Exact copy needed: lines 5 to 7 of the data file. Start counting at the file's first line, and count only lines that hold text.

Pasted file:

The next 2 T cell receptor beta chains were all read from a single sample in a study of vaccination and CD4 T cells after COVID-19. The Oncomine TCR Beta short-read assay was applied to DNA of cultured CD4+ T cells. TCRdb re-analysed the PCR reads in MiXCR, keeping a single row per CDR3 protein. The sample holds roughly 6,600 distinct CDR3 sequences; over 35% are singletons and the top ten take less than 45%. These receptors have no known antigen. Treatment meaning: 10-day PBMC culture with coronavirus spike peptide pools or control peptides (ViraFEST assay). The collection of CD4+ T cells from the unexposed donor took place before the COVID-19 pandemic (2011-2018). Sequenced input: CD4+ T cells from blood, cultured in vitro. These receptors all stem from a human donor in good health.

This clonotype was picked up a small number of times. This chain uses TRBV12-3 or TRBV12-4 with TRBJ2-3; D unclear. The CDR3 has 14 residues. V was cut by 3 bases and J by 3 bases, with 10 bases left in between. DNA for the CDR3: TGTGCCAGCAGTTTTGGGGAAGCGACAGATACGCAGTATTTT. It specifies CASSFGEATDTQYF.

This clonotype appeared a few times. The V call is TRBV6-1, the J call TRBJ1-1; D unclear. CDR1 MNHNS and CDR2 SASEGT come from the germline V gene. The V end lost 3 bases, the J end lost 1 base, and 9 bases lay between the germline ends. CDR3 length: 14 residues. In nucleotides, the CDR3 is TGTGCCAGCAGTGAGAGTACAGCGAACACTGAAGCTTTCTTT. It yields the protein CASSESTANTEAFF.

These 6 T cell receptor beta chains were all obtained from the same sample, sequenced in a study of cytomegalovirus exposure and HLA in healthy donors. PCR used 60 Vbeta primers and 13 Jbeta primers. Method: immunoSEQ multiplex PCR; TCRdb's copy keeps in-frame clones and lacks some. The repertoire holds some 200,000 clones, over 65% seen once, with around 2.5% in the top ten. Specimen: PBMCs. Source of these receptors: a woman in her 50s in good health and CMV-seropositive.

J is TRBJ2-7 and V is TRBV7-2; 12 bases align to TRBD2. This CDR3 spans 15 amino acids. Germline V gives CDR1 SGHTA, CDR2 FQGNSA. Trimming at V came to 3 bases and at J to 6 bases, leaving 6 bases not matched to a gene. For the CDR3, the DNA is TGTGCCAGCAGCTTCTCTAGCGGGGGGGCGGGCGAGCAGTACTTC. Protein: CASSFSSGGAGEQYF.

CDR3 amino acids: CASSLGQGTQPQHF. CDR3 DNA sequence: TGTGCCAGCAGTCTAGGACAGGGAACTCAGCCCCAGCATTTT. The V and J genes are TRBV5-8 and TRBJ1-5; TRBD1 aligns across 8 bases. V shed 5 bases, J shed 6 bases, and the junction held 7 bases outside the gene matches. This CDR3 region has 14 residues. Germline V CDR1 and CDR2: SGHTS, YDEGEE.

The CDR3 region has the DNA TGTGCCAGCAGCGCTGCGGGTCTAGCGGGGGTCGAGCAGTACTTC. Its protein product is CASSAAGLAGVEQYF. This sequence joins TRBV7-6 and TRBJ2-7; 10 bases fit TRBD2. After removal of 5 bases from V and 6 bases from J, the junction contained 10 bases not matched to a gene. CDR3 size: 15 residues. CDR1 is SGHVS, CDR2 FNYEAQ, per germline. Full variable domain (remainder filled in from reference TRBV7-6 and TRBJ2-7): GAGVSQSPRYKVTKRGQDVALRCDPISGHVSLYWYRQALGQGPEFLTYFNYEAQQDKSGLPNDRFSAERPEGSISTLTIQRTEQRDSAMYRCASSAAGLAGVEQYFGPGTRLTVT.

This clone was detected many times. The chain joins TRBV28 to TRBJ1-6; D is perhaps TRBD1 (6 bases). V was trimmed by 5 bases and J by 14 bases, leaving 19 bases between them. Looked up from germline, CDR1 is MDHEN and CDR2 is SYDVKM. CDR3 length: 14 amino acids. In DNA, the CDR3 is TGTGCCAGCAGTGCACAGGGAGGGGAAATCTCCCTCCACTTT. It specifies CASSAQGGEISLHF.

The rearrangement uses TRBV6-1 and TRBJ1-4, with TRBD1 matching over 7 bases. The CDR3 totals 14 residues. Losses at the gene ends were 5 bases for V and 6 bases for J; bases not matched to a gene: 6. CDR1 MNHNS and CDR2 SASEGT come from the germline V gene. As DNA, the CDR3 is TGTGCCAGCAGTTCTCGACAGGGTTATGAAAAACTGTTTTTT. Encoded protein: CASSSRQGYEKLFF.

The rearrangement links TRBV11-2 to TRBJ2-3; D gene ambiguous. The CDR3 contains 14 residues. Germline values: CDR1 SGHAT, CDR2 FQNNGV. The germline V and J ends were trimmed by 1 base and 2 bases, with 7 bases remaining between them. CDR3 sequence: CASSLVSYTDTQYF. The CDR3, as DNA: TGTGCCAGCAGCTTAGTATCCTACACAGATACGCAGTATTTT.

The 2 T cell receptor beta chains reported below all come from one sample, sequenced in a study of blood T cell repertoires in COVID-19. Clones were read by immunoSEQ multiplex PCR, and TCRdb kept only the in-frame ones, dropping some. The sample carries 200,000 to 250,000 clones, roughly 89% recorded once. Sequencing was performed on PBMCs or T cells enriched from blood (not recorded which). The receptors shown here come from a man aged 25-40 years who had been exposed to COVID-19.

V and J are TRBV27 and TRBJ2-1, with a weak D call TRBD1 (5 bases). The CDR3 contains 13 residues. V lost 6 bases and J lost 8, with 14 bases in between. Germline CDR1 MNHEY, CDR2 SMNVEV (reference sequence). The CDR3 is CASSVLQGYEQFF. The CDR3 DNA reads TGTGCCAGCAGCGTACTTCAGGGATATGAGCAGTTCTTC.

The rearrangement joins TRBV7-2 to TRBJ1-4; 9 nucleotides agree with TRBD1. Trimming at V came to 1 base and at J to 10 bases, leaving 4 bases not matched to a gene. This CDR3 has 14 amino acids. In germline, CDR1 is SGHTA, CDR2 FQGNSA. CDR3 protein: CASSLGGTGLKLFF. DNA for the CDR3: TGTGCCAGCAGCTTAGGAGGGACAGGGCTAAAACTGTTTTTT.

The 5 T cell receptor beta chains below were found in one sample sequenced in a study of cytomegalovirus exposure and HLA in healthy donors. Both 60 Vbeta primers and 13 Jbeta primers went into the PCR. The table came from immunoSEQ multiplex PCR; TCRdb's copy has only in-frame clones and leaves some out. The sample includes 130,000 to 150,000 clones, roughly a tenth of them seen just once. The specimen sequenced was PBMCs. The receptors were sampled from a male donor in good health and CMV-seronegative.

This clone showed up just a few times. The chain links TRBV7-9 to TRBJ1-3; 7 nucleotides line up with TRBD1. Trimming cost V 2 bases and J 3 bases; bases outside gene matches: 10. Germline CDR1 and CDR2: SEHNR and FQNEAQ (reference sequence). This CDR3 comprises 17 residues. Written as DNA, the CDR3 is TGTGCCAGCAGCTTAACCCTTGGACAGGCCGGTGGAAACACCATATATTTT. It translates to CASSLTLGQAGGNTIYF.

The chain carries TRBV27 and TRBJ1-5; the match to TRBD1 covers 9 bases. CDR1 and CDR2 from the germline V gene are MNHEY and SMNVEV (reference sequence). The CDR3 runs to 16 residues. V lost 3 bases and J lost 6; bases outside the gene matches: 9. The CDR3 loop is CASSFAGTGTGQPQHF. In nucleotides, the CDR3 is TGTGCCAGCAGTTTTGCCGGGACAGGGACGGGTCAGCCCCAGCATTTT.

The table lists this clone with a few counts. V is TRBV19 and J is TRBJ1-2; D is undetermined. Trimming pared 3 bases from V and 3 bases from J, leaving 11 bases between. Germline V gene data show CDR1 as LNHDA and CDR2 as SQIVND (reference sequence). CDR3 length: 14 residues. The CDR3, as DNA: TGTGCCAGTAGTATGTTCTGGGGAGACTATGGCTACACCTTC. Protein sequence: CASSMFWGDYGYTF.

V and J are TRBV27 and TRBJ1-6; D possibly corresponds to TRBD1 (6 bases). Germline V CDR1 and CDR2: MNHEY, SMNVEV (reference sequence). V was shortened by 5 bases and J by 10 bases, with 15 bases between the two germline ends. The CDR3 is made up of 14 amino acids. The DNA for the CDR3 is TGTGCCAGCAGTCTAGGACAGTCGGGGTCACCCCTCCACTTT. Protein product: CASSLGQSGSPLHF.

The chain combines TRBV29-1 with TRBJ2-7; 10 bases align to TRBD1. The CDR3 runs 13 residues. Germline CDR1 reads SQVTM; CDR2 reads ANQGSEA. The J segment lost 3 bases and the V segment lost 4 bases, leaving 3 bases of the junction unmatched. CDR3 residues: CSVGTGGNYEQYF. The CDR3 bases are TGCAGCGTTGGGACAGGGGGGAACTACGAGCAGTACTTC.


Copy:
J is TRBJ2-7 and V is TRBV7-2; 12 bases align to TRBD2. This CDR3 spans 15 amino acids. Germline V gives CDR1 SGHTA, CDR2 FQGNSA. Trimming at V came to 3 bases and at J to 6 bases, leaving 6 bases not matched to a gene. For the CDR3, the DNA is TGTGCCAGCAGCTTCTCTAGCGGGGGGGCGGGCGAGCAGTACTTC. Protein: CASSFSSGGAGEQYF.

CDR3 amino acids: CASSLGQGTQPQHF. CDR3 DNA sequence: TGTGCCAGCAGTCTAGGACAGGGAACTCAGCCCCAGCATTTT. The V and J genes are TRBV5-8 and TRBJ1-5; TRBD1 aligns across 8 bases. V shed 5 bases, J shed 6 bases, and the junction held 7 bases outside the gene matches. This CDR3 region has 14 residues. Germline V CDR1 and CDR2: SGHTS, YDEGEE.

The CDR3 region has the DNA TGTGCCAGCAGCGCTGCGGGTCTAGCGGGGGTCGAGCAGTACTTC. Its protein product is CASSAAGLAGVEQYF. This sequence joins TRBV7-6 and TRBJ2-7; 10 bases fit TRBD2. After removal of 5 bases from V and 6 bases from J, the junction contained 10 bases not matched to a gene. CDR3 size: 15 residues. CDR1 is SGHVS, CDR2 FNYEAQ, per germline. Full variable domain (remainder filled in from reference TRBV7-6 and TRBJ2-7): GAGVSQSPRYKVTKRGQDVALRCDPISGHVSLYWYRQALGQGPEFLTYFNYEAQQDKSGLPNDRFSAERPEGSISTLTIQRTEQRDSAMYRCASSAAGLAGVEQYFGPGTRLTVT.